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PLoS One. 2013;8(1):e53925. doi: 10.1371/journal.pone.0053925. Epub 2013 Jan 16.

Population biology of Streptococcus pneumoniae in West Africa: multilocus sequence typing of serotypes that exhibit different predisposition to invasive disease and carriage.

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Department of Pathogen Molecular Biology, London School of Hygiene and Tropical Medicine, London, United Kingdom.



Little is known about the population biology of Streptococcus pneumoniae in developing countries, although the majority of pneumococcal infections occur in this setting. The aim of the study was to apply MLST to investigate the population biology of S. pneumoniae in West Africa.


Seventy three invasive and carriage S. pneumoniae isolates from three West African countries including The Gambia, Nigeria and Ghana were investigated. The isolates covered seven serotypes (1, 3, 5, 6A, 11, 14, 23F) and were subjected to multilocus sequence typing and antibiotic susceptibility testing.


Overall, 50 different sequence types (STs) were identified, of which 38% (29) were novel. The most common ST was a novel clone-ST 4012 (6.5%), and some clones including STs 913, 925, 1737, 2160 and 3310 appeared to be specific to the study region. Two STs including ST 63 and ST 4012 were associated with multiple serotypes indicating a history of serotype switching. ST 63 was associated with serotypes 3 and 23F, while ST 4012 was associated with serotypes 6A and 23. eBURST analyses using the stringent 6/7 identical loci definition grouped the 50 STs into 5 clonal complexes and 65 singletons, expressing a high level of genetic diversity among the isolates. Compared to the other serotypes, serotypes 1 and 5 isolates appeared to be more clonal. Internationally recognized antibiotic resistant clones of S. pneumoniae were generally absent in the population investigated and the only multidrug resistant isolate identified (1/66) belong to the Pneumocococcal Epidemiology Network clone ST 63.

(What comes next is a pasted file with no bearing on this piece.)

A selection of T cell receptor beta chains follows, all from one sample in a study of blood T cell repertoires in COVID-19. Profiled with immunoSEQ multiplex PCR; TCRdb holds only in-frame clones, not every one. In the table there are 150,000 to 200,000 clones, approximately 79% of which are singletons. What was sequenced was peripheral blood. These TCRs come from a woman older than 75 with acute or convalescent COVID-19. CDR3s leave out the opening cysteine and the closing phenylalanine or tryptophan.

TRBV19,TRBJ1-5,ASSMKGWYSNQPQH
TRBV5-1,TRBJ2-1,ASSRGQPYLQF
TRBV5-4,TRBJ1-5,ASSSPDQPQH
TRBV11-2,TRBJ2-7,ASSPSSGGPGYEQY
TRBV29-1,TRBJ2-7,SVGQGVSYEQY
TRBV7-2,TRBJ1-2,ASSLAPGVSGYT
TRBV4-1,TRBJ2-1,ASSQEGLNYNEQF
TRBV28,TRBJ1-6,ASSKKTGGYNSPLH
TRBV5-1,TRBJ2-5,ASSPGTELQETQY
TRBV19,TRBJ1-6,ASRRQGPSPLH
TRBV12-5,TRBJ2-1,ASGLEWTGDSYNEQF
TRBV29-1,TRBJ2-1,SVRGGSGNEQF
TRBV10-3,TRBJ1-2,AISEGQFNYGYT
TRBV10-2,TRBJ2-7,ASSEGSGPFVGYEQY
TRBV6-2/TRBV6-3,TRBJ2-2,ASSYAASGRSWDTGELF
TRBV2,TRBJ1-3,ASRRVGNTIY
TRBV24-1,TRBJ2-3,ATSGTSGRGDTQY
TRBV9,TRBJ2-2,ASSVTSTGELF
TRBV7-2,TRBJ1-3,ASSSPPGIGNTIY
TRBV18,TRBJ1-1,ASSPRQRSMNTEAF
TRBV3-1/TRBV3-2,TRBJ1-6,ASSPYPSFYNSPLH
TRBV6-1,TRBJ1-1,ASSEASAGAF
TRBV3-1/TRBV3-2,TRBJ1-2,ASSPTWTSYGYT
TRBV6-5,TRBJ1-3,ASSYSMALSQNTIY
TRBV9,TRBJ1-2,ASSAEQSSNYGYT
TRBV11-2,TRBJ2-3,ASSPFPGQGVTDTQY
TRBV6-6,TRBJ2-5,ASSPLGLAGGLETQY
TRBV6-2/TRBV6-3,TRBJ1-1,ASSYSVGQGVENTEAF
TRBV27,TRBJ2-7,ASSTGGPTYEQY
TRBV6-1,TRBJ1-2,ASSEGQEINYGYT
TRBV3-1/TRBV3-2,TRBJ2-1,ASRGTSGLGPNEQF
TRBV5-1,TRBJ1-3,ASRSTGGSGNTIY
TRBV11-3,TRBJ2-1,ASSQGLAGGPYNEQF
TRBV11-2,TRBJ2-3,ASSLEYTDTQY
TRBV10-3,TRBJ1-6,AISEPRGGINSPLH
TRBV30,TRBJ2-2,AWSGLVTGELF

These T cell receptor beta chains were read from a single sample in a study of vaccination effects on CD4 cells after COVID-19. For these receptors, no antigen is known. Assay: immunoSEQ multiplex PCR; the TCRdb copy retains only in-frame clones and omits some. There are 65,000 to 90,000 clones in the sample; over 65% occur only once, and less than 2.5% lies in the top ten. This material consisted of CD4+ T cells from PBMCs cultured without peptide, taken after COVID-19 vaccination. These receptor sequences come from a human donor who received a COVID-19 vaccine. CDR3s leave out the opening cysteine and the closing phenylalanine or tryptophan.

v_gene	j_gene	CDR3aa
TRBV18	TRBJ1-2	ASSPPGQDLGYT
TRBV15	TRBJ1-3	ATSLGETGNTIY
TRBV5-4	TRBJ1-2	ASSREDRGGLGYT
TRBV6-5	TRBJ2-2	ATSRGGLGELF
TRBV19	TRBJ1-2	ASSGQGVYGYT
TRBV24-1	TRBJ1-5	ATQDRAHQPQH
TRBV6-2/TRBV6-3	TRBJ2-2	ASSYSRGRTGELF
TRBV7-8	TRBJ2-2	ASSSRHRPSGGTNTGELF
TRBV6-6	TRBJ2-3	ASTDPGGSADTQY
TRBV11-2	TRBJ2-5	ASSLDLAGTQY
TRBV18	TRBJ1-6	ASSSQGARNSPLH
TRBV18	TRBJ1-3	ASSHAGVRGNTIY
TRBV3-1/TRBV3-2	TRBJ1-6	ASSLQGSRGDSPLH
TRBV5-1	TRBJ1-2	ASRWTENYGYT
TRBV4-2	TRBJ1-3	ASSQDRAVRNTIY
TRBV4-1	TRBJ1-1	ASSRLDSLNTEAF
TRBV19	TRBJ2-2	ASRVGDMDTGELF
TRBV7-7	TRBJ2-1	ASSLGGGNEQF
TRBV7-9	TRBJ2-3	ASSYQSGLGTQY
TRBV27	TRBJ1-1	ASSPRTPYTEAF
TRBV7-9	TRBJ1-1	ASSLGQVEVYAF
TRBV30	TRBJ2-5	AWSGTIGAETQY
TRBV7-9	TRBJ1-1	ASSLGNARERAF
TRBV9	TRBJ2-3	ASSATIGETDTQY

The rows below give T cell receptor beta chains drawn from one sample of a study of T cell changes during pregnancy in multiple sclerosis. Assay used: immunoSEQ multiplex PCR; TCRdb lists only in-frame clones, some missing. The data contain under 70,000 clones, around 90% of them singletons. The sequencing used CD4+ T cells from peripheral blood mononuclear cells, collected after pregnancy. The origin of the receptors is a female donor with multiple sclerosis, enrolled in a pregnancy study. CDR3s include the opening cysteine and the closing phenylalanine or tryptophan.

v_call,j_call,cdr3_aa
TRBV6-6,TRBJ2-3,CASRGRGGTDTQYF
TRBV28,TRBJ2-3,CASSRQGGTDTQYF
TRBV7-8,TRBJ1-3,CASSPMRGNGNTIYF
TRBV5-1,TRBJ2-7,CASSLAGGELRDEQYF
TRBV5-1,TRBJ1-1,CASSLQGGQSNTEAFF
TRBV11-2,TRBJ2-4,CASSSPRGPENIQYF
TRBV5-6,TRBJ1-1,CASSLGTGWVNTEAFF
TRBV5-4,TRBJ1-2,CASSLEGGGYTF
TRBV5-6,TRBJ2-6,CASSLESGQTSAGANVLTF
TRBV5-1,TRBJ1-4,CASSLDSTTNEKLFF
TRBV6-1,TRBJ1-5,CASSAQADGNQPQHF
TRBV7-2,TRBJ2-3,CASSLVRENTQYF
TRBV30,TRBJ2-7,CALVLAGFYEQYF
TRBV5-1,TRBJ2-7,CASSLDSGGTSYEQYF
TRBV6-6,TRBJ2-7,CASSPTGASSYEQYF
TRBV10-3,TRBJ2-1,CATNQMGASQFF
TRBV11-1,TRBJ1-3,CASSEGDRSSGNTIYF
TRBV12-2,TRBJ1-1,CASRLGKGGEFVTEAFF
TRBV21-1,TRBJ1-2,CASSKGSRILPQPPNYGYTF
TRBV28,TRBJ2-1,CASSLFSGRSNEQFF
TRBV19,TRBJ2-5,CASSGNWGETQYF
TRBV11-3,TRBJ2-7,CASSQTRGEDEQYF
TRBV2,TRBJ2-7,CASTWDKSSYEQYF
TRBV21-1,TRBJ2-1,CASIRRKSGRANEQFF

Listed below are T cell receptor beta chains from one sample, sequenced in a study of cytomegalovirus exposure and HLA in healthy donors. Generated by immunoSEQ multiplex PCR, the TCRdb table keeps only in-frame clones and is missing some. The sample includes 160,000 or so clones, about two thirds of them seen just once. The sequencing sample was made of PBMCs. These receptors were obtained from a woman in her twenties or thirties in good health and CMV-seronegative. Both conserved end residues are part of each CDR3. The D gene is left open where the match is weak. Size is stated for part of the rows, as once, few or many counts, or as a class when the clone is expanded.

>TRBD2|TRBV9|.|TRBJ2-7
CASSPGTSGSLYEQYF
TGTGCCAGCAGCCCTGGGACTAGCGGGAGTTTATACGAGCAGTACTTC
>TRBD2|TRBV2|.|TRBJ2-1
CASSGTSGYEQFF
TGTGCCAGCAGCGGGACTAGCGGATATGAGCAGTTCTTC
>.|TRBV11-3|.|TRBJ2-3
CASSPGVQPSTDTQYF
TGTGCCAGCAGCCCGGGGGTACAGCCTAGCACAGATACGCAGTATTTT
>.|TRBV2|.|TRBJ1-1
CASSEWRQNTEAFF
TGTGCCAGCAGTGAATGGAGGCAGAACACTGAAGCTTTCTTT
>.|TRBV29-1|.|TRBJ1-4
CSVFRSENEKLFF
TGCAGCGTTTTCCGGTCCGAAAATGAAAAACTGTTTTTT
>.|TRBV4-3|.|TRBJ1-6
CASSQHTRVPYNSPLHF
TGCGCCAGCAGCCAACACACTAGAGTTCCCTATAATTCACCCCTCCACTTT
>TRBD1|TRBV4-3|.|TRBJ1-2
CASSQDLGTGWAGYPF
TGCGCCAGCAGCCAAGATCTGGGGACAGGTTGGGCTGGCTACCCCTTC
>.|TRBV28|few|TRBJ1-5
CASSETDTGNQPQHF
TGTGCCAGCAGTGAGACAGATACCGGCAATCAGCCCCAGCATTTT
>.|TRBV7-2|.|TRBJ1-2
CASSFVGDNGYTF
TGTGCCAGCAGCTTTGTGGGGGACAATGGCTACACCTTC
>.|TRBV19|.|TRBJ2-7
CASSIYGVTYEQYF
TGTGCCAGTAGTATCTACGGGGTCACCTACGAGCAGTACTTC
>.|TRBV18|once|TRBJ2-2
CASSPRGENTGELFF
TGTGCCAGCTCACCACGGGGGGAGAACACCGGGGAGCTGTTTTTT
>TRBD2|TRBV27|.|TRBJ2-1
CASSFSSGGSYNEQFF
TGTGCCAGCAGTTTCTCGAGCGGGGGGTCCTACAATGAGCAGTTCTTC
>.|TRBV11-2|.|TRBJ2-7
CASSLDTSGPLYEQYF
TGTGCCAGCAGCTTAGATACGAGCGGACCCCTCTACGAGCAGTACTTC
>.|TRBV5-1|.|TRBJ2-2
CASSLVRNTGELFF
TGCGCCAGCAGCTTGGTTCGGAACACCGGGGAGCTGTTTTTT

The pneumococcal population in West Africa is quite divergent, and serotypes that are common in invasive disease (such as serotypes 1 and 5) are more likely to be clonal than serotypes that are common in carriage.

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